Joanna [Muir Brown]


Annie [L. Muir]


Phillips Wis Dec. 5. ’81.

Dear Annie:-

I am indebted to you for several kind letters but your last gave me the most pleasure of all. An abiding trust in God, and peace which passeth knowledge in the heart is met truly the greatest good which it is possible for God to bestow upon mortal man; I am so glad you possess this gift. I have wished many times of late for a talk with you. We had hoped to spend the holiday at home and so have a good long visit with you all before we go south but I do not know whether it is possible or not

[Page 2]

I am half afraid I will not be strong enough to travel and then I am not sure that Walter will get back in time. But oh, Annie! I cannot bring my precious baby with me, we may bring the little body to lay in the Portage Cemetery but you can never see her in this world I did so want Mother and you all to see our darling little treasure than I had ever hoped to possess. I think all who saw her awake said she was the sweetest baby that ever came to Phillips. When you had these little verses put in the paper you did not know how much comfort they would give me, I repeat that last verse over and over again — “How strange to enter Paradise as she today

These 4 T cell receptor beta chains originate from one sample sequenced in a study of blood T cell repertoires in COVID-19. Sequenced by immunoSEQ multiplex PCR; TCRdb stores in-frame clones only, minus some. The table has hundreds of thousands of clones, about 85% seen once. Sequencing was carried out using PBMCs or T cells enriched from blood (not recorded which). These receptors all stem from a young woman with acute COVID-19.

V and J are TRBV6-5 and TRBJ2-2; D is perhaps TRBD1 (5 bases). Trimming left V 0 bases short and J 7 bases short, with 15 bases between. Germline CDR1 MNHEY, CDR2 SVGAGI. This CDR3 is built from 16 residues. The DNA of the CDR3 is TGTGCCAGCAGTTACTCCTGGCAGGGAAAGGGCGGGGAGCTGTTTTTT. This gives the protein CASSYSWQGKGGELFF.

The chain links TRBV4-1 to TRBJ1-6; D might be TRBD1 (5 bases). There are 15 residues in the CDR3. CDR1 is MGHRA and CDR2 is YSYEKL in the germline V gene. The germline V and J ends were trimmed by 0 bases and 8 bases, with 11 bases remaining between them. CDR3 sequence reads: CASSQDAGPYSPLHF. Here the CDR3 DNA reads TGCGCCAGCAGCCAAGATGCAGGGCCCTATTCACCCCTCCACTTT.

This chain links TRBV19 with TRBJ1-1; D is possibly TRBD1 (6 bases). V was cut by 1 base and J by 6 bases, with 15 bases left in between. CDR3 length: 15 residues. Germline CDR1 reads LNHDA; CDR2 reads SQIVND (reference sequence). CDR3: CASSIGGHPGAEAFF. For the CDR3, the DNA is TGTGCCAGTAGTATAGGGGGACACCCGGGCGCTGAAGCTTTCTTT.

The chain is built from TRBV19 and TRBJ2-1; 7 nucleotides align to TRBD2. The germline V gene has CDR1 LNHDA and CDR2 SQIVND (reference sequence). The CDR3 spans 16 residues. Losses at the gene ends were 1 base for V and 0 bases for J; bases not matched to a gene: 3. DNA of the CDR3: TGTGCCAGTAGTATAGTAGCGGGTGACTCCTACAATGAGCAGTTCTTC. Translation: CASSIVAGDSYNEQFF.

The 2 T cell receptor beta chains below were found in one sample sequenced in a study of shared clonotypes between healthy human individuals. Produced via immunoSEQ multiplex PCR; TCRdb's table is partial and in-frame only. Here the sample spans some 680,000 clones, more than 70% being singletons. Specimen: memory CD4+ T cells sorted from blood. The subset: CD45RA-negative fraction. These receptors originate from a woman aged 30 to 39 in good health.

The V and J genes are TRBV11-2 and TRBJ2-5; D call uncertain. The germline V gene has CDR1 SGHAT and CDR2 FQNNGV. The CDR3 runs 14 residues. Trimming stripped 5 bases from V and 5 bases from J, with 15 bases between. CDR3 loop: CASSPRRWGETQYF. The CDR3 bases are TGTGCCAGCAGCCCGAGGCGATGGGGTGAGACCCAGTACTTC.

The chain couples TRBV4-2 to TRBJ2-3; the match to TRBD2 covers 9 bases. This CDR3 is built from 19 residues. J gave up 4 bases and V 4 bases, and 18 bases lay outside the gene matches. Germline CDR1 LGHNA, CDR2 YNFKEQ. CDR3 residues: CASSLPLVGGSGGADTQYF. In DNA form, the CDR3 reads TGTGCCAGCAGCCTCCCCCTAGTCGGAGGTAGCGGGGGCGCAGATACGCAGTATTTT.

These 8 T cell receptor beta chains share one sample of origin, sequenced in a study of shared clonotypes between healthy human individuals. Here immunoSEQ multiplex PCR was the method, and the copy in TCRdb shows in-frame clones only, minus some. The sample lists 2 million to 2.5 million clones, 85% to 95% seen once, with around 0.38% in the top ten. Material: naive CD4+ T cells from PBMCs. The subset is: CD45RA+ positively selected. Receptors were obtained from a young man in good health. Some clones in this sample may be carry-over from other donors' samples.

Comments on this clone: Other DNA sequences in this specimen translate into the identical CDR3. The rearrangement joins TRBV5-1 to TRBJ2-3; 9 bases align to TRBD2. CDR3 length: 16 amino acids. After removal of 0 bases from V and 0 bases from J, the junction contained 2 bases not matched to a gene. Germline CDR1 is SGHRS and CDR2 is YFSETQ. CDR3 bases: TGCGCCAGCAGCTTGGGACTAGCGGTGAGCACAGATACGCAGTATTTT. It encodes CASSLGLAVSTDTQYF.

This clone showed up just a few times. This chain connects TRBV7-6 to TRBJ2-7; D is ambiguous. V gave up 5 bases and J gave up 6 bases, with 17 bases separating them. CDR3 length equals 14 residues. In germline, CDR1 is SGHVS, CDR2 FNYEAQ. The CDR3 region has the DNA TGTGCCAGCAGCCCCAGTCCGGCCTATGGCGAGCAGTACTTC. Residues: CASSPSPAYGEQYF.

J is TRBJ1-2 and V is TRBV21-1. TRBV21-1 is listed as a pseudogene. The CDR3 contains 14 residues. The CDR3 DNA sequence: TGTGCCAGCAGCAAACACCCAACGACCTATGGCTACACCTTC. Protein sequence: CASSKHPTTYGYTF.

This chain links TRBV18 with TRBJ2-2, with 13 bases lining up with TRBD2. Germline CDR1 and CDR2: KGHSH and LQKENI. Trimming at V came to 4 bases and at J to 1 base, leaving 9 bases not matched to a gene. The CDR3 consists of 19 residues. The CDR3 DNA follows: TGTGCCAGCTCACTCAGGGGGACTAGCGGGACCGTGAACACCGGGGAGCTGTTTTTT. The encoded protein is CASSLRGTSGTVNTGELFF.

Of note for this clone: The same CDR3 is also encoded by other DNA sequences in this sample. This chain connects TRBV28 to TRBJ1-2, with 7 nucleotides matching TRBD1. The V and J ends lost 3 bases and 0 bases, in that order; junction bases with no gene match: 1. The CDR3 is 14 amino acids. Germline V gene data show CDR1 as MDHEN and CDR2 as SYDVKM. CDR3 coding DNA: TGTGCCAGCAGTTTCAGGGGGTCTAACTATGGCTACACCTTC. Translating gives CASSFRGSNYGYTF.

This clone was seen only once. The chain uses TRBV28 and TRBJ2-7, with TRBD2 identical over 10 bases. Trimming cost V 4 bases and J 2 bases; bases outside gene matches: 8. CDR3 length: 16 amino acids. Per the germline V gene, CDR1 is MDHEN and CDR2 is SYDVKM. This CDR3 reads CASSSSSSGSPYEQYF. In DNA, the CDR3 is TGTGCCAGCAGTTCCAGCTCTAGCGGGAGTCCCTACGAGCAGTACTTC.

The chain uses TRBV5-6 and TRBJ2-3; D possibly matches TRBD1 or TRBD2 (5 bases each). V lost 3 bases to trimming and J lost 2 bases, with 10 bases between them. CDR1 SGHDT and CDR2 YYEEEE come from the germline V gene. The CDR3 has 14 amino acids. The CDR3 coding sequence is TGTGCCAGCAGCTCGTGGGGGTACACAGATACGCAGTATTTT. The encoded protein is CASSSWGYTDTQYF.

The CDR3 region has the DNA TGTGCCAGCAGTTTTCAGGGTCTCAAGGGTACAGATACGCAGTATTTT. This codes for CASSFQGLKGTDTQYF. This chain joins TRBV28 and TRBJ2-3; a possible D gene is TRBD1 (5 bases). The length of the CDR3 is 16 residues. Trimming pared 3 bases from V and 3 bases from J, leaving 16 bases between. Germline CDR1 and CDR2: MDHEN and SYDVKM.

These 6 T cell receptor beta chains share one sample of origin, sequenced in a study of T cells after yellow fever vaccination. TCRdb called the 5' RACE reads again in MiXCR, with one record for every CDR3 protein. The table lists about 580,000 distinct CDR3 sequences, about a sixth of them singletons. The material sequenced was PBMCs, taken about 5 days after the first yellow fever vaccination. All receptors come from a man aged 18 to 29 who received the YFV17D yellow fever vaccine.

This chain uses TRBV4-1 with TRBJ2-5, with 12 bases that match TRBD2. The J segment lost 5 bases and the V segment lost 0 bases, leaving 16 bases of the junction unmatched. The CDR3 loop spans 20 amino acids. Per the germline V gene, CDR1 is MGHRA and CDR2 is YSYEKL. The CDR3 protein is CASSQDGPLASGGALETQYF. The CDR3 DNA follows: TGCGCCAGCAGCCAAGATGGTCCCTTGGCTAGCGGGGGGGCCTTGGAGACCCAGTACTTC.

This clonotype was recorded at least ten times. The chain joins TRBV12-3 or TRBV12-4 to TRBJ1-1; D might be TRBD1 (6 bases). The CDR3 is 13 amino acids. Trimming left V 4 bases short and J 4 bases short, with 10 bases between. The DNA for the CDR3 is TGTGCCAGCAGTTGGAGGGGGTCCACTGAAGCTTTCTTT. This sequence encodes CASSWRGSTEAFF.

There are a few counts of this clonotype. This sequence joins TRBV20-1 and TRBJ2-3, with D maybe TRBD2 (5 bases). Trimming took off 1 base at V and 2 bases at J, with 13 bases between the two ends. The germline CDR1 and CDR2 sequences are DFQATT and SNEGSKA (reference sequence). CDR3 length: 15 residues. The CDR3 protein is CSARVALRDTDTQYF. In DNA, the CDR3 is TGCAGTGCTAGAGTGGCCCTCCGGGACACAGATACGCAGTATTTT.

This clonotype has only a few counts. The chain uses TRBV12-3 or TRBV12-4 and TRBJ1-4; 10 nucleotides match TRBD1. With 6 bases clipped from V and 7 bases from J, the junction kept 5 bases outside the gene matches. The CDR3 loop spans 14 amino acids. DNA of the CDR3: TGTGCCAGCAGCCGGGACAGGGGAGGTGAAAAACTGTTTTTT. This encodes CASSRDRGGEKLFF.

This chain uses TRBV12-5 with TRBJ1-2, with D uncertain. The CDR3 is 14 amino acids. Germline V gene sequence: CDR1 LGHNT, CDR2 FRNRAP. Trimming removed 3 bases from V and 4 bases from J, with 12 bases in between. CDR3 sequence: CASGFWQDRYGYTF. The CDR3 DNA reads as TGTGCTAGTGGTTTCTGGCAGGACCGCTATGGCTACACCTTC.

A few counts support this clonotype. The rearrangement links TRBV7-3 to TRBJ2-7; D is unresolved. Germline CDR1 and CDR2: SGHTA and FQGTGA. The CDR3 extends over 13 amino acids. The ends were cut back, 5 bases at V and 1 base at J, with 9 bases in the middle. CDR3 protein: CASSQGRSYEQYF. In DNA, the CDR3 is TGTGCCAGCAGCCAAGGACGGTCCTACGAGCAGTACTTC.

with not one tear in those sweet eyes to wipe away” Sometimes I cannot but rejoice that she is never to know [ever this?] sorrow and pain and sin, and yet at times it seems as though my heart would break I long so to feel her little soft cheek against mine and her tiny fingers clasp around my own as they used to do. Annie I hope you and mother pray for me often. Walter writes often and seems so far to be quite successful but his absence is very hard to bear. I have been down stairs twice and intend to go down today to dinner. Father is well and seems quite contented now. Please write often. Much love to Mother. Yours with sincerest sisterly love.



Phillips, Wisc.

Date Original

1881 Dec 5


Original letter dimensions unknown.

Resource Identifier


File Identifier

Reel 04, Image 0734

Collection Identifier

Online finding aid for the microform version of the John Muir Correspondence

Copyright Statement

Some letters written to John Muir may be protected by the U.S. Copyright Law (Title 17, U.S.C.). Transmission or reproduction of materials protected by copyright beyond that allowed by fair use requires the written permission of the copyright owners. Responsibility for any use rests exclusively with the user.

Owning Institution

John Muir National Historic Site. Please contact this institution directly to obtain copies of the images or permission to publish or use them beyond educational purposes.


2 pages


Environmentalist, naturalist, travel, conservation, national parks, John Muir, Yosemite, California, history, correspondence, letters



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